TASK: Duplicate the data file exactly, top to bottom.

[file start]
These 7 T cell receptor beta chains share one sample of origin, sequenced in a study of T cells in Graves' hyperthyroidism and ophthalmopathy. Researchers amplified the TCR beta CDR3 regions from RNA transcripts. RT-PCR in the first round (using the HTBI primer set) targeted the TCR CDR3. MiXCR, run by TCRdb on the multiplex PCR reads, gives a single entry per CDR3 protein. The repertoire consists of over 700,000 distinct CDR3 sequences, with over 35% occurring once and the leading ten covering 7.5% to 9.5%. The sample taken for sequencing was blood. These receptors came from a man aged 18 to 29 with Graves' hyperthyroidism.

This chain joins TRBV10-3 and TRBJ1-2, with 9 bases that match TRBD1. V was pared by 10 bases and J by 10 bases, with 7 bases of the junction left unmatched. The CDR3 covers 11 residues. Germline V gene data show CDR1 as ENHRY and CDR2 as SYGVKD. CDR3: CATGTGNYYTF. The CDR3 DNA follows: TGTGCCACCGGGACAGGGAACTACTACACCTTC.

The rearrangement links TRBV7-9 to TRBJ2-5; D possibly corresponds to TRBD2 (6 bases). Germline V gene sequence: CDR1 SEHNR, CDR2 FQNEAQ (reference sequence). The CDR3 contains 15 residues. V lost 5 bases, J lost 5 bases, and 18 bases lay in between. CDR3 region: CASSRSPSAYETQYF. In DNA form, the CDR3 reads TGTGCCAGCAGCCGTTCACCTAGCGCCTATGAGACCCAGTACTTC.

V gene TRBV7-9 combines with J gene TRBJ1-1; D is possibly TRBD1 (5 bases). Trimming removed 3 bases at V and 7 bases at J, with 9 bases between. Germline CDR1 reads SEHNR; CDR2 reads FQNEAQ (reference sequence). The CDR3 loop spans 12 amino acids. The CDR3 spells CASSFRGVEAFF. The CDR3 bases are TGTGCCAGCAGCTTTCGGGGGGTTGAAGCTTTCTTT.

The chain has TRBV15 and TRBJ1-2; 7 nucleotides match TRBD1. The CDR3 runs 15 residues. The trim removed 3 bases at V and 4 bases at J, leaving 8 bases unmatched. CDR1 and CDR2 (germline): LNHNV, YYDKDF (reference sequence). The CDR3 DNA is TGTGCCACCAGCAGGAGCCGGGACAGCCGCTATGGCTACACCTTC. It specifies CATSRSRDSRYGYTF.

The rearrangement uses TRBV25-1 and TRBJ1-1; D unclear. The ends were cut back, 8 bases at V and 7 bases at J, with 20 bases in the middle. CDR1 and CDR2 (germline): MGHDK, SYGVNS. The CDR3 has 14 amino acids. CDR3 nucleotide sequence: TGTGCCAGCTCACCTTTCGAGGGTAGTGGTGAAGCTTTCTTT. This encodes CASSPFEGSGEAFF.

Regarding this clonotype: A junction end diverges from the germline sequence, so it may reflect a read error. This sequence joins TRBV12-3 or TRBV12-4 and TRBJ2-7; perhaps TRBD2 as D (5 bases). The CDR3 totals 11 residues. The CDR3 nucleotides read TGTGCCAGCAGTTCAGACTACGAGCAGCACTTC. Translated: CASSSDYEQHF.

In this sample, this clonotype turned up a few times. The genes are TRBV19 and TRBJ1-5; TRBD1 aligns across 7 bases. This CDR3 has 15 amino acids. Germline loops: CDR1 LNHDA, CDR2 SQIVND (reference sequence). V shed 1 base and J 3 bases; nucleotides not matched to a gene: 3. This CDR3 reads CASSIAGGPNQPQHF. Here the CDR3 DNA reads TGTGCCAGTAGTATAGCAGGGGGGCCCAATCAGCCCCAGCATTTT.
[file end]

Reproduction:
These 7 T cell receptor beta chains share one sample of origin, sequenced in a study of T cells in Graves' hyperthyroidism and ophthalmopathy. Researchers amplified the TCR beta CDR3 regions from RNA transcripts. RT-PCR in the first round (using the HTBI primer set) targeted the TCR CDR3. MiXCR, run by TCRdb on the multiplex PCR reads, gives a single entry per CDR3 protein. The repertoire consists of over 700,000 distinct CDR3 sequences, with over 35% occurring once and the leading ten covering 7.5% to 9.5%. The sample taken for sequencing was blood. These receptors came from a man aged 18 to 29 with Graves' hyperthyroidism.

This chain joins TRBV10-3 and TRBJ1-2, with 9 bases that match TRBD1. V was pared by 10 bases and J by 10 bases, with 7 bases of the junction left unmatched. The CDR3 covers 11 residues. Germline V gene data show CDR1 as ENHRY and CDR2 as SYGVKD. CDR3: CATGTGNYYTF. The CDR3 DNA follows: TGTGCCACCGGGACAGGGAACTACTACACCTTC.

The rearrangement links TRBV7-9 to TRBJ2-5; D possibly corresponds to TRBD2 (6 bases). Germline V gene sequence: CDR1 SEHNR, CDR2 FQNEAQ (reference sequence). The CDR3 contains 15 residues. V lost 5 bases, J lost 5 bases, and 18 bases lay in between. CDR3 region: CASSRSPSAYETQYF. In DNA form, the CDR3 reads TGTGCCAGCAGCCGTTCACCTAGCGCCTATGAGACCCAGTACTTC.

V gene TRBV7-9 combines with J gene TRBJ1-1; D is possibly TRBD1 (5 bases). Trimming removed 3 bases at V and 7 bases at J, with 9 bases between. Germline CDR1 reads SEHNR; CDR2 reads FQNEAQ (reference sequence). The CDR3 loop spans 12 amino acids. The CDR3 spells CASSFRGVEAFF. The CDR3 bases are TGTGCCAGCAGCTTTCGGGGGGTTGAAGCTTTCTTT.

The chain has TRBV15 and TRBJ1-2; 7 nucleotides match TRBD1. The CDR3 runs 15 residues. The trim removed 3 bases at V and 4 bases at J, leaving 8 bases unmatched. CDR1 and CDR2 (germline): LNHNV, YYDKDF (reference sequence). The CDR3 DNA is TGTGCCACCAGCAGGAGCCGGGACAGCCGCTATGGCTACACCTTC. It specifies CATSRSRDSRYGYTF.

The rearrangement uses TRBV25-1 and TRBJ1-1; D unclear. The ends were cut back, 8 bases at V and 7 bases at J, with 20 bases in the middle. CDR1 and CDR2 (germline): MGHDK, SYGVNS. The CDR3 has 14 amino acids. CDR3 nucleotide sequence: TGTGCCAGCTCACCTTTCGAGGGTAGTGGTGAAGCTTTCTTT. This encodes CASSPFEGSGEAFF.

Regarding this clonotype: A junction end diverges from the germline sequence, so it may reflect a read error. This sequence joins TRBV12-3 or TRBV12-4 and TRBJ2-7; perhaps TRBD2 as D (5 bases). The CDR3 totals 11 residues. The CDR3 nucleotides read TGTGCCAGCAGTTCAGACTACGAGCAGCACTTC. Translated: CASSSDYEQHF.

In this sample, this clonotype turned up a few times. The genes are TRBV19 and TRBJ1-5; TRBD1 aligns across 7 bases. This CDR3 has 15 amino acids. Germline loops: CDR1 LNHDA, CDR2 SQIVND (reference sequence). V shed 1 base and J 3 bases; nucleotides not matched to a gene: 3. This CDR3 reads CASSIAGGPNQPQHF. Here the CDR3 DNA reads TGTGCCAGTAGTATAGCAGGGGGGCCCAATCAGCCCCAGCATTTT.